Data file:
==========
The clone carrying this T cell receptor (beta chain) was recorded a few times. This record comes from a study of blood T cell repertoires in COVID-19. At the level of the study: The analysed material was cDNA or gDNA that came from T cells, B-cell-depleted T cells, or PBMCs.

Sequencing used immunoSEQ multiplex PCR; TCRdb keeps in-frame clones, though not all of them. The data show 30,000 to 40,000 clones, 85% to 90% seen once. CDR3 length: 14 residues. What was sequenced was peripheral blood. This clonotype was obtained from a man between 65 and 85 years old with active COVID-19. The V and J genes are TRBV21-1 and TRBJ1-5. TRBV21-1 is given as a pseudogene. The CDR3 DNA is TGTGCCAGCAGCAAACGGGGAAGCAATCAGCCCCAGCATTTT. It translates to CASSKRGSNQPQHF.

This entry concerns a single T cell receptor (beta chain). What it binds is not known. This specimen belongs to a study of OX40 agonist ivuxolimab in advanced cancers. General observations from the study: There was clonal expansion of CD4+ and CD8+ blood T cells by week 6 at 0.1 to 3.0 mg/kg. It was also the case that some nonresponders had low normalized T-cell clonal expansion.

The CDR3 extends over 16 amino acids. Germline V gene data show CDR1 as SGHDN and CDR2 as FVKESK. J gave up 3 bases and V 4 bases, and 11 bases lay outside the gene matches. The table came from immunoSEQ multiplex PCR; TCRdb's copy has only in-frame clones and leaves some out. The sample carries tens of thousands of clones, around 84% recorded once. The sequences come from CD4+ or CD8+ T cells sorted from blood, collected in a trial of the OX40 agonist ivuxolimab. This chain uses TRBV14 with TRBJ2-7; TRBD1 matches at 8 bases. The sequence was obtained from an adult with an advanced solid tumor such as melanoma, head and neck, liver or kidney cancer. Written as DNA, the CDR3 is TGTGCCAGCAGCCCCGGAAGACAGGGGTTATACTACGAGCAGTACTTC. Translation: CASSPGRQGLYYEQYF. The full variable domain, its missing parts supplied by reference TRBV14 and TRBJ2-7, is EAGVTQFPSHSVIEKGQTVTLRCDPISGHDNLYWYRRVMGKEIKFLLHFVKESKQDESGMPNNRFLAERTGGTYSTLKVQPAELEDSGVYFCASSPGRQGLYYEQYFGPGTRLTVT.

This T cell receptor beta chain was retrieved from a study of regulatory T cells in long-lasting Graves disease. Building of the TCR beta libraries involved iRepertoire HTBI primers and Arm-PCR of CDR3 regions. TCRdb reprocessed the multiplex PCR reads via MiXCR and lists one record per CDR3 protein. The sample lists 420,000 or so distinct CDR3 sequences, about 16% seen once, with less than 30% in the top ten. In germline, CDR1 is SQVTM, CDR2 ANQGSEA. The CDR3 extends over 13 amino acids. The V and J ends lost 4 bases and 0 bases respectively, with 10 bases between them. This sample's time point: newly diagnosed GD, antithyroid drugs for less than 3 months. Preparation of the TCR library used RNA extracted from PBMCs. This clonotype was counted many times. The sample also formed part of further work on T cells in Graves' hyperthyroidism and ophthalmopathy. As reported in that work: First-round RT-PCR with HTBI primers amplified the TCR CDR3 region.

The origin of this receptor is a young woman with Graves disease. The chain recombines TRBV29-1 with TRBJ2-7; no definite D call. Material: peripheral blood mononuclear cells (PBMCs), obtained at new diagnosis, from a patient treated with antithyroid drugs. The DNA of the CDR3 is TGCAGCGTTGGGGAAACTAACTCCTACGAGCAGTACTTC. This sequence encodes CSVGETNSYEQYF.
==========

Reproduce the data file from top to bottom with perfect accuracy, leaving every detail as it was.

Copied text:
The clone carrying this T cell receptor (beta chain) was recorded a few times. This record comes from a study of blood T cell repertoires in COVID-19. At the level of the study: The analysed material was cDNA or gDNA that came from T cells, B-cell-depleted T cells, or PBMCs.

Sequencing used immunoSEQ multiplex PCR; TCRdb keeps in-frame clones, though not all of them. The data show 30,000 to 40,000 clones, 85% to 90% seen once. CDR3 length: 14 residues. What was sequenced was peripheral blood. This clonotype was obtained from a man between 65 and 85 years old with active COVID-19. The V and J genes are TRBV21-1 and TRBJ1-5. TRBV21-1 is given as a pseudogene. The CDR3 DNA is TGTGCCAGCAGCAAACGGGGAAGCAATCAGCCCCAGCATTTT. It translates to CASSKRGSNQPQHF.

This entry concerns a single T cell receptor (beta chain). What it binds is not known. This specimen belongs to a study of OX40 agonist ivuxolimab in advanced cancers. General observations from the study: There was clonal expansion of CD4+ and CD8+ blood T cells by week 6 at 0.1 to 3.0 mg/kg. It was also the case that some nonresponders had low normalized T-cell clonal expansion.

The CDR3 extends over 16 amino acids. Germline V gene data show CDR1 as SGHDN and CDR2 as FVKESK. J gave up 3 bases and V 4 bases, and 11 bases lay outside the gene matches. The table came from immunoSEQ multiplex PCR; TCRdb's copy has only in-frame clones and leaves some out. The sample carries tens of thousands of clones, around 84% recorded once. The sequences come from CD4+ or CD8+ T cells sorted from blood, collected in a trial of the OX40 agonist ivuxolimab. This chain uses TRBV14 with TRBJ2-7; TRBD1 matches at 8 bases. The sequence was obtained from an adult with an advanced solid tumor such as melanoma, head and neck, liver or kidney cancer. Written as DNA, the CDR3 is TGTGCCAGCAGCCCCGGAAGACAGGGGTTATACTACGAGCAGTACTTC. Translation: CASSPGRQGLYYEQYF. The full variable domain, its missing parts supplied by reference TRBV14 and TRBJ2-7, is EAGVTQFPSHSVIEKGQTVTLRCDPISGHDNLYWYRRVMGKEIKFLLHFVKESKQDESGMPNNRFLAERTGGTYSTLKVQPAELEDSGVYFCASSPGRQGLYYEQYFGPGTRLTVT.

This T cell receptor beta chain was retrieved from a study of regulatory T cells in long-lasting Graves disease. Building of the TCR beta libraries involved iRepertoire HTBI primers and Arm-PCR of CDR3 regions. TCRdb reprocessed the multiplex PCR reads via MiXCR and lists one record per CDR3 protein. The sample lists 420,000 or so distinct CDR3 sequences, about 16% seen once, with less than 30% in the top ten. In germline, CDR1 is SQVTM, CDR2 ANQGSEA. The CDR3 extends over 13 amino acids. The V and J ends lost 4 bases and 0 bases respectively, with 10 bases between them. This sample's time point: newly diagnosed GD, antithyroid drugs for less than 3 months. Preparation of the TCR library used RNA extracted from PBMCs. This clonotype was counted many times. The sample also formed part of further work on T cells in Graves' hyperthyroidism and ophthalmopathy. As reported in that work: First-round RT-PCR with HTBI primers amplified the TCR CDR3 region.

The origin of this receptor is a young woman with Graves disease. The chain recombines TRBV29-1 with TRBJ2-7; no definite D call. Material: peripheral blood mononuclear cells (PBMCs), obtained at new diagnosis, from a patient treated with antithyroid drugs. The DNA of the CDR3 is TGCAGCGTTGGGGAAACTAACTCCTACGAGCAGTACTTC. This sequence encodes CSVGETNSYEQYF.